The American College of Obstetricians and Gynecologists has identified additional resources on topics related to this document that may be helpful for ob-gyns, other health care providers, and patients. You may view these resources at: www.acog.org/More-Info/Tdap.
These resources are for information only and are not meant to be comprehensive. Referral to these resources does not imply the American College of Obstetricians and Gynecologists’ endorsement of the organization, the organization’s website, or the content of the resource. The resources may change without notice.
1. Van Rie A, Wendelboe AM, Englund JA. Role of maternal pertussis antibodies in infants. Pediatr Infect Dis J 2005;24:S62–5.
2. Robinson CL, Romero JR, Kempe A, Pellegrini C. Advisory Committee on Immunization Practices recommended immunization schedule for children and adolescents aged 18 years or younger—United States, 2017. Advisory Committee on Immunization Practices (ACIP) Child/Adolescent Immunization Work Group. MMWR Morb Mortal Wkly Rep 2017;66:134–5.
3. Bisgard KM, Pascual FB, Ehresmann KR, Miller CA, Cianfrini C, Jennings CE, et al. Infant pertussis: who was the source? Pediatr Infect Dis J 2004;23:985–9.
4. Skoff TH, Kenyon C, Cocoros N, Liko J, Miller L, Kudish K, et al. Sources of infant pertussis infection in the United States. Pediatrics 2015;136:635–41.
5. Wiley KE, Zuo Y, Macartney KK, McIntyre PB. Sources of pertussis infection in young infants: a review of key evidence informing targeting of the cocoon strategy. Vaccine 2013;31:618–25.
6. Murphy TV, Slade BA, Broder KR, Kretsinger K, Tiwari T, Joyce PM, et al. Prevention of pertussis, tetanus, and diphtheria among pregnant and postpartum women and their infants: recommendations of the Advisory Committee on Immunization Practices (ACIP). Centers for Disease Control and Prevention (CDC) [published erratum appears in MMWR Morb Mortal Wkly Rep 2008;57:723]. MMWR Recomm Rep 2008;57(RR-4):1–51.
7. Updated recommendations for use of tetanus toxoid, reduced diphtheria toxoid, and acellular pertussis vaccine (Tdap) in pregnant women—Advisory Committee on Immunization Practices (ACIP), 2012. Centers for Disease Control and Prevention (CDC). MMWR Morb Mortal Wkly Rep 2013;62:131–5.
8. Blain AE, Lewis M, Banerjee E, Kudish K, Liko J, McGuire S, et al. An assessment of the cocooning strategy for preventing infant pertussis—United States, 2011. Clin Infect Dis 2016;63:S221–6.
9. Centers for Disease Control and Prevention. Pertussis outbreak trends. Available at: https://www.cdc.gov/pertussis/outbreaks/trends.html
. Retrieved February 6, 2017.
10. Sukumaran L, McCarthy NL, Kharbanda EO, Weintraub ES, Vazquez-Benitez G, McNeil MM, et al. Safety of tetanus toxoid, reduced diphtheria toxoid, and acellular pertussis and influenza vaccinations in pregnancy. Obstet Gynecol 2015;126:1069–74.
11. McMillan M, Clarke M, Parrella A, Fell DB, Amirthalingam G, Marshall HS. Safety of tetanus, diphtheria, and pertussis vaccination during pregnancy: a systematic review. Obstet Gynecol 2017;129:560–73.
12. Healy CM, Rench MA, Baker CJ. Importance of timing of maternal combined tetanus, diphtheria, and acellular pertussis (Tdap) immunization and protection of young infants. Clin Infect Dis 2013;56:539–44.
13. Winter K, Cherry JD, Harriman K. Effectiveness of prenatal tetanus, diphtheria, and acellular pertussis vaccination on pertussis severity in infants. Clin Infect Dis 2017;64:9–14.
14. Winter K, Nickell S, Powell M, Harriman K. Effectiveness of prenatal versus postpartum tetanus, diphtheria, and acellular pertussis vaccination in preventing infant pertussis. Clin Infect Dis 2017;64:3–8.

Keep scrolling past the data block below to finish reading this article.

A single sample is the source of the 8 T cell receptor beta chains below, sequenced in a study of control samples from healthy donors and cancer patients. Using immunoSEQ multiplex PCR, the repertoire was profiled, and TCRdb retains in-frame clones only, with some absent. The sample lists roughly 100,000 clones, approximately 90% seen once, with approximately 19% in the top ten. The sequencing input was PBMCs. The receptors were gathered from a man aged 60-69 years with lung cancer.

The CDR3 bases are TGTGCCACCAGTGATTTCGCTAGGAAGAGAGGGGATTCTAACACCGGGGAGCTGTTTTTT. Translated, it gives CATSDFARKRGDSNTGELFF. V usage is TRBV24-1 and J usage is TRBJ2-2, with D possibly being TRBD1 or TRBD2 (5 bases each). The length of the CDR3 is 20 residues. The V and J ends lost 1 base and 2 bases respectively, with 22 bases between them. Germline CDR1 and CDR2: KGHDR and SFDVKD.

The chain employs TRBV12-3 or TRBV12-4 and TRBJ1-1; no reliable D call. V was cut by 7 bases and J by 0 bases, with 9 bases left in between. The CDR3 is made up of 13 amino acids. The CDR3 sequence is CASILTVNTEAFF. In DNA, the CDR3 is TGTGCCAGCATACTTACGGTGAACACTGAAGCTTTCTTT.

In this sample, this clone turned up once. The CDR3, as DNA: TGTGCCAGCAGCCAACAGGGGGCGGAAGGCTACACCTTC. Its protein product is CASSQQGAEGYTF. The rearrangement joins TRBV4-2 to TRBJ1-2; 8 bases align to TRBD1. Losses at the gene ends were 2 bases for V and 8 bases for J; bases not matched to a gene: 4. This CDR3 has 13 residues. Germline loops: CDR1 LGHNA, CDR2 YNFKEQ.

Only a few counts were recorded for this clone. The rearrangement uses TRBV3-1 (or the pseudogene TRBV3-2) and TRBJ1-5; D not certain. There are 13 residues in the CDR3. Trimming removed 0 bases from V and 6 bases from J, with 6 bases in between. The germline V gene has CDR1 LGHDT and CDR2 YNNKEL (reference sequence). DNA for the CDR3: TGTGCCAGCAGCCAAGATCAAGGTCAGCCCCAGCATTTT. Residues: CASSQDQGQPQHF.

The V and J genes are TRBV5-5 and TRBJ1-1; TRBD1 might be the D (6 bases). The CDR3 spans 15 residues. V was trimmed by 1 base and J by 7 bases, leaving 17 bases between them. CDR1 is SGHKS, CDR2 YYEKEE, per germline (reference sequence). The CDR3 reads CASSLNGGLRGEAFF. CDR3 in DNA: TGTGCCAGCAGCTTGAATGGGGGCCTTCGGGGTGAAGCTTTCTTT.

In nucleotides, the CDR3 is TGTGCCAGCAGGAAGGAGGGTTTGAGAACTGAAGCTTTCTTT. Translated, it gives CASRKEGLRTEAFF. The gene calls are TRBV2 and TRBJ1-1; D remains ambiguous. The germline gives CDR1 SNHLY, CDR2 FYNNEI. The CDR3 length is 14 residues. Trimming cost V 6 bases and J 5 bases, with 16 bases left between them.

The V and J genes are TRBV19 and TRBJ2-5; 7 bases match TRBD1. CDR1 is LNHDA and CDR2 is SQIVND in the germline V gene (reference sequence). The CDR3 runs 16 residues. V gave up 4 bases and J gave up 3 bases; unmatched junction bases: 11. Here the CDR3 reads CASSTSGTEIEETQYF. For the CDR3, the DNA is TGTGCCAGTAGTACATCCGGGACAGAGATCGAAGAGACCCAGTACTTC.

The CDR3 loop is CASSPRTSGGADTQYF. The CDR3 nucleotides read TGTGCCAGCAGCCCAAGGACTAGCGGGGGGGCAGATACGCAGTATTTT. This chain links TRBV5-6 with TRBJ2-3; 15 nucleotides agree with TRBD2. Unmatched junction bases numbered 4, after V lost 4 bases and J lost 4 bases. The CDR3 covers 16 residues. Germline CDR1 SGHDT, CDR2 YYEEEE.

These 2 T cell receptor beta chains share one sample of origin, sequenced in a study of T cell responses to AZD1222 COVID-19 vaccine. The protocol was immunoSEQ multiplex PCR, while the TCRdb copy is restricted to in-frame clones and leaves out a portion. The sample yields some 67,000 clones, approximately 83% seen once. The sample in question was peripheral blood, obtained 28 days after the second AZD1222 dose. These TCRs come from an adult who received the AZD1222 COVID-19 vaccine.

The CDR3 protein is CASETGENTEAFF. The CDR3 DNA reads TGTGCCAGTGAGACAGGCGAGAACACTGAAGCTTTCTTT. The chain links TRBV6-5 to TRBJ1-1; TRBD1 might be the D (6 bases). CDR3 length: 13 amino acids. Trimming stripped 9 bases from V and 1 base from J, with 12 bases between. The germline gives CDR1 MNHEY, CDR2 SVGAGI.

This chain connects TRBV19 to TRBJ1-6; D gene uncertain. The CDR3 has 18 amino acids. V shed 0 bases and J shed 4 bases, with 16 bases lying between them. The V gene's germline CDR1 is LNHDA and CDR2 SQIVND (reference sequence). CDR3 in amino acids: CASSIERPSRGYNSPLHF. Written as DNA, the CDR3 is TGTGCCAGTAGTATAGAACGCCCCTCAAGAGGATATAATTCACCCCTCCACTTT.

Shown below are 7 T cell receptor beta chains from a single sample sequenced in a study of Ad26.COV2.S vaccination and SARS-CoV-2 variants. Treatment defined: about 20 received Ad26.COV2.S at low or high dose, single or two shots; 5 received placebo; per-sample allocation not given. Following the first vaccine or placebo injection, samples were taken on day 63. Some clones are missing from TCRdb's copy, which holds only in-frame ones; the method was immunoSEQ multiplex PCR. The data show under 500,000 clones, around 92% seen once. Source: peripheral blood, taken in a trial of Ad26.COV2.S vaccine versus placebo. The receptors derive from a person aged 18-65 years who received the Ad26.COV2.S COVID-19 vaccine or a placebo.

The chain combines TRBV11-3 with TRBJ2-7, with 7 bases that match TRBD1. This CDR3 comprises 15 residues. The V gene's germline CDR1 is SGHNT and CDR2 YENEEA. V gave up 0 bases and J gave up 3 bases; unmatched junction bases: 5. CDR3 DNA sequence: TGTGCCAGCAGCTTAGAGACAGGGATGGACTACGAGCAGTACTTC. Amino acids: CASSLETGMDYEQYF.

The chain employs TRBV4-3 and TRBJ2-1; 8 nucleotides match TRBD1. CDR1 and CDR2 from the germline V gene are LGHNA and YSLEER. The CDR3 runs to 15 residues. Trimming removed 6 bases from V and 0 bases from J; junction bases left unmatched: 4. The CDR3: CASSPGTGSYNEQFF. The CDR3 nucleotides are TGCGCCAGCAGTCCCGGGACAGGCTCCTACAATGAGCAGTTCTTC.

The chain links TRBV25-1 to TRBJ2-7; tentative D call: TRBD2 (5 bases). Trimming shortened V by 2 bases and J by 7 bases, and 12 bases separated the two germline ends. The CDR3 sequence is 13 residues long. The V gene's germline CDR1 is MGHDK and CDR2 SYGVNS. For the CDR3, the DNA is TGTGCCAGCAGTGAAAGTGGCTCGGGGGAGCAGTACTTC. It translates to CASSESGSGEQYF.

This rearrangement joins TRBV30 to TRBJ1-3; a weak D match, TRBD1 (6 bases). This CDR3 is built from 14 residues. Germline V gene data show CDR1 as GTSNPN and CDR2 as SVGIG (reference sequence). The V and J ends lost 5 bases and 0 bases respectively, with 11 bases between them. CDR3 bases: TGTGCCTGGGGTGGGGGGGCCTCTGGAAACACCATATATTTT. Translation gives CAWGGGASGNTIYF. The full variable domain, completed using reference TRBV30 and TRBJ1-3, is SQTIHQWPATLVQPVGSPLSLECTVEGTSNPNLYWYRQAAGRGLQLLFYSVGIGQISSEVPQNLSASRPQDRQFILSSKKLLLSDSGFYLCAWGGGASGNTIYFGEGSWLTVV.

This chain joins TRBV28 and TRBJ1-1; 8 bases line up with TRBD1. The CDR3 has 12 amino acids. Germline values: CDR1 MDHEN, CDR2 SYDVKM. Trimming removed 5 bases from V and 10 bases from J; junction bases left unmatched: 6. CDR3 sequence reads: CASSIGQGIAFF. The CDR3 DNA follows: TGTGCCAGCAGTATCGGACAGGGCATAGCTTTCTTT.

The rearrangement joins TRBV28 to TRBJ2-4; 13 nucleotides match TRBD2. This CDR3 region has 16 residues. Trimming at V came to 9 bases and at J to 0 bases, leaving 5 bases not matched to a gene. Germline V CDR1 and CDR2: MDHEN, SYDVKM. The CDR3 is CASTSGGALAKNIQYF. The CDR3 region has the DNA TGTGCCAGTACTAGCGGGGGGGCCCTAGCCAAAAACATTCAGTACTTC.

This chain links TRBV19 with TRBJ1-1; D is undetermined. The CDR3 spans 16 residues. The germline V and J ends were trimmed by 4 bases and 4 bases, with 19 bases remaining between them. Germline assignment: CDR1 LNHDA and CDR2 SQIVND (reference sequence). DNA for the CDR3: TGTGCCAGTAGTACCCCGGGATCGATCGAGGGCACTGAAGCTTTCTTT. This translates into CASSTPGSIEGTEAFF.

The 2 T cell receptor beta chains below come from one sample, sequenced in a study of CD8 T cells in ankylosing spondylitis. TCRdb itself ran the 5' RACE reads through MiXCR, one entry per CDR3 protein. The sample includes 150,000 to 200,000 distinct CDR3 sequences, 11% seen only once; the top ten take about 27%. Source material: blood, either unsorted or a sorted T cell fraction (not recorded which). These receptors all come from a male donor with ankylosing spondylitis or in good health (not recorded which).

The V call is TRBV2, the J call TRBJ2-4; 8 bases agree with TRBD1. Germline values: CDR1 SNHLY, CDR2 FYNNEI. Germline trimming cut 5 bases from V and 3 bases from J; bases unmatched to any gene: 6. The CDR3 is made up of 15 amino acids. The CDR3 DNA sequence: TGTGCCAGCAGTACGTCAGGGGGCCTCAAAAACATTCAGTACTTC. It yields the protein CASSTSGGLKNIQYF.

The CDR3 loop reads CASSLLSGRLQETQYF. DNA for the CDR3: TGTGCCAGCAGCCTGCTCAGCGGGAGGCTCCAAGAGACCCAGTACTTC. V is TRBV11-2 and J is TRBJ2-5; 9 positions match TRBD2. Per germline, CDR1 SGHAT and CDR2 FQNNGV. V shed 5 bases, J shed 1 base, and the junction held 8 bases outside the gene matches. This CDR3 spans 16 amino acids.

15. Dabrera G, Amirthalingam G, Andrews N, Campbell H, Ribeiro S, Kara E, et al. A case-control study to estimate the effectiveness of maternal pertussis vaccination in protecting newborn infants in England and Wales, 2012–2013. Clin Infect Dis 2015;60:333–7.
16. Baxter R, Bartlett J, Fireman B, Lewis E, Klein NP. Effectiveness of vaccination during pregnancy to prevent infant pertussis. Pediatrics 2017;139:e20164091.
17. Abu Raya B, Srugo I, Kessel A, Peterman M, Bader D, Gonen R, et al. The effect of timing of maternal tetanus, diphtheria, and acellular pertussis (Tdap) immunization during pregnancy on newborn pertussis antibody levels — a prospective study. Vaccine 2014;32:5787–93.
18. Naidu MA, Muljadi R, Davies-Tuck ML, Wallace EM, Giles ML. The optimal gestation for pertussis vaccination during pregnancy: a prospective cohort study. Am J Obstet Gynecol 2016;215:237.e1–e6.
19. Kent A, Ladhani SN, Andrews NJ, Matheson M, England A, Miller E, et al. Pertussis antibody concentrations in infants born prematurely to mothers vaccinated in pregnancy. PUNS study group. Pediatrics 2016;138:e20153854.
20. Ding H, Black CL, Ball S, Donahue S, Fink RV, Williams WW, et al. Influenza vaccination coverage among pregnant women—United States, 2014–15 influenza season. MMWR Morb Mortal Wkly Rep 2015;64:1000–5.
21. Zaman K, Roy E, Arifeen SE, Rahman M, Raqib R, Wilson E, et al. Effectiveness of maternal influenza immunization in mothers and infants [published erratum appears in N Engl J Med 2009;360:648]. N Engl J Med 2008;359:1555–64.
22. Vandelaer J, Birmingham M, Gasse F, Kurian M, Shaw C, Garnier S. Tetanus in developing countries: an update on the Maternal and Neonatal Tetanus Elimination Initiative. Vaccine 2003;21:3442–5.
23. Thompson WW, Price C, Goodson B, Shay DK, Benson P, Hinrichsen VL, et al. Early thimerosal exposure and neuropsychological outcomes at 7 to 10 years. Vaccine Safety Datalink Team. N Engl J Med 2007;357:1281–92.
24. Centers for Disease Control and Prevention. Thimerosal in vaccines. Available at: https://www.cdc.gov/vaccinesafety/concerns/thimerosal. Retrieved February 6, 2017.
25. U.SFood and Drug Administration. Thimerosal in vaccines. Available at: http://www.fda.gov/BiologicsBloodVaccines/SafetyAvailability/VaccineSafety/UCM09622
. Retrieved February 6, 2017.
26. Joint statement of the American Academy of Pediatrics (AAP) and the United States Public Health Service (USPHS). Pediatrics 1999;104:568–9.